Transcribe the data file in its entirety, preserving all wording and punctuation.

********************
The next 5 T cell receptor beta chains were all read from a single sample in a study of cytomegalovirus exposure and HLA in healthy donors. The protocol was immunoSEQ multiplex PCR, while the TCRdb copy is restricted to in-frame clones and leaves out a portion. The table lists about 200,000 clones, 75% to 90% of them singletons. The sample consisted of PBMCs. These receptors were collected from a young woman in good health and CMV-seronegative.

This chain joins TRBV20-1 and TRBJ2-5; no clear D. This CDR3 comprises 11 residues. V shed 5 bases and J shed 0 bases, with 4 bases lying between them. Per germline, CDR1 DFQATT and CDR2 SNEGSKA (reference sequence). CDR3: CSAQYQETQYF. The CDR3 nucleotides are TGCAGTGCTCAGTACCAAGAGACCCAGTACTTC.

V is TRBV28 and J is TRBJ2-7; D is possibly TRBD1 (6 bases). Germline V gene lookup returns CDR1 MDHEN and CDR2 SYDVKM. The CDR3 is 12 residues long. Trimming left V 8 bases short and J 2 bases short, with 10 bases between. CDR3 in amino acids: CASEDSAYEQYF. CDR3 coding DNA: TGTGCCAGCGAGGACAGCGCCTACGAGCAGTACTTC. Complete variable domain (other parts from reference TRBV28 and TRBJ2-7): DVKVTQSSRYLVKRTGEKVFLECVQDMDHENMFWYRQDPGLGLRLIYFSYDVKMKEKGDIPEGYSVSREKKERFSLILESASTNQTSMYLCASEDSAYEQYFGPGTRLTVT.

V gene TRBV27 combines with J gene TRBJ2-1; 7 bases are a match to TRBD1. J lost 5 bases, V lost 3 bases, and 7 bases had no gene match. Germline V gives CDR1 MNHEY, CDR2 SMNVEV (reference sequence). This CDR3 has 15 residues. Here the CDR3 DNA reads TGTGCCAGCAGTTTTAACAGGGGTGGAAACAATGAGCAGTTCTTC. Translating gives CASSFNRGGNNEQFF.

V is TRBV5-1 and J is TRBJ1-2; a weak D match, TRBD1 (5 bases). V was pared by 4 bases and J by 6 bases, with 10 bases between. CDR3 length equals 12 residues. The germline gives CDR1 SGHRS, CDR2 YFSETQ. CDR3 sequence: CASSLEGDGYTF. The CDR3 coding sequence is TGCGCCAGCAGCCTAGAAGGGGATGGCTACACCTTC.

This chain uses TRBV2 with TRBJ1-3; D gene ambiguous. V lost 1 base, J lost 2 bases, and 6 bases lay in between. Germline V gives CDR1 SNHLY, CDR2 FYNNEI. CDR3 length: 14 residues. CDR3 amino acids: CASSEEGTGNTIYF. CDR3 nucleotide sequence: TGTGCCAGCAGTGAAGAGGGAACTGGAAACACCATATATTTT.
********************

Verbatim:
The next 5 T cell receptor beta chains were all read from a single sample in a study of cytomegalovirus exposure and HLA in healthy donors. The protocol was immunoSEQ multiplex PCR, while the TCRdb copy is restricted to in-frame clones and leaves out a portion. The table lists about 200,000 clones, 75% to 90% of them singletons. The sample consisted of PBMCs. These receptors were collected from a young woman in good health and CMV-seronegative.

This chain joins TRBV20-1 and TRBJ2-5; no clear D. This CDR3 comprises 11 residues. V shed 5 bases and J shed 0 bases, with 4 bases lying between them. Per germline, CDR1 DFQATT and CDR2 SNEGSKA (reference sequence). CDR3: CSAQYQETQYF. The CDR3 nucleotides are TGCAGTGCTCAGTACCAAGAGACCCAGTACTTC.

V is TRBV28 and J is TRBJ2-7; D is possibly TRBD1 (6 bases). Germline V gene lookup returns CDR1 MDHEN and CDR2 SYDVKM. The CDR3 is 12 residues long. Trimming left V 8 bases short and J 2 bases short, with 10 bases between. CDR3 in amino acids: CASEDSAYEQYF. CDR3 coding DNA: TGTGCCAGCGAGGACAGCGCCTACGAGCAGTACTTC. Complete variable domain (other parts from reference TRBV28 and TRBJ2-7): DVKVTQSSRYLVKRTGEKVFLECVQDMDHENMFWYRQDPGLGLRLIYFSYDVKMKEKGDIPEGYSVSREKKERFSLILESASTNQTSMYLCASEDSAYEQYFGPGTRLTVT.

V gene TRBV27 combines with J gene TRBJ2-1; 7 bases are a match to TRBD1. J lost 5 bases, V lost 3 bases, and 7 bases had no gene match. Germline V gives CDR1 MNHEY, CDR2 SMNVEV (reference sequence). This CDR3 has 15 residues. Here the CDR3 DNA reads TGTGCCAGCAGTTTTAACAGGGGTGGAAACAATGAGCAGTTCTTC. Translating gives CASSFNRGGNNEQFF.

V is TRBV5-1 and J is TRBJ1-2; a weak D match, TRBD1 (5 bases). V was pared by 4 bases and J by 6 bases, with 10 bases between. CDR3 length equals 12 residues. The germline gives CDR1 SGHRS, CDR2 YFSETQ. CDR3 sequence: CASSLEGDGYTF. The CDR3 coding sequence is TGCGCCAGCAGCCTAGAAGGGGATGGCTACACCTTC.

This chain uses TRBV2 with TRBJ1-3; D gene ambiguous. V lost 1 base, J lost 2 bases, and 6 bases lay in between. Germline V gives CDR1 SNHLY, CDR2 FYNNEI. CDR3 length: 14 residues. CDR3 amino acids: CASSEEGTGNTIYF. CDR3 nucleotide sequence: TGTGCCAGCAGTGAAGAGGGAACTGGAAACACCATATATTTT.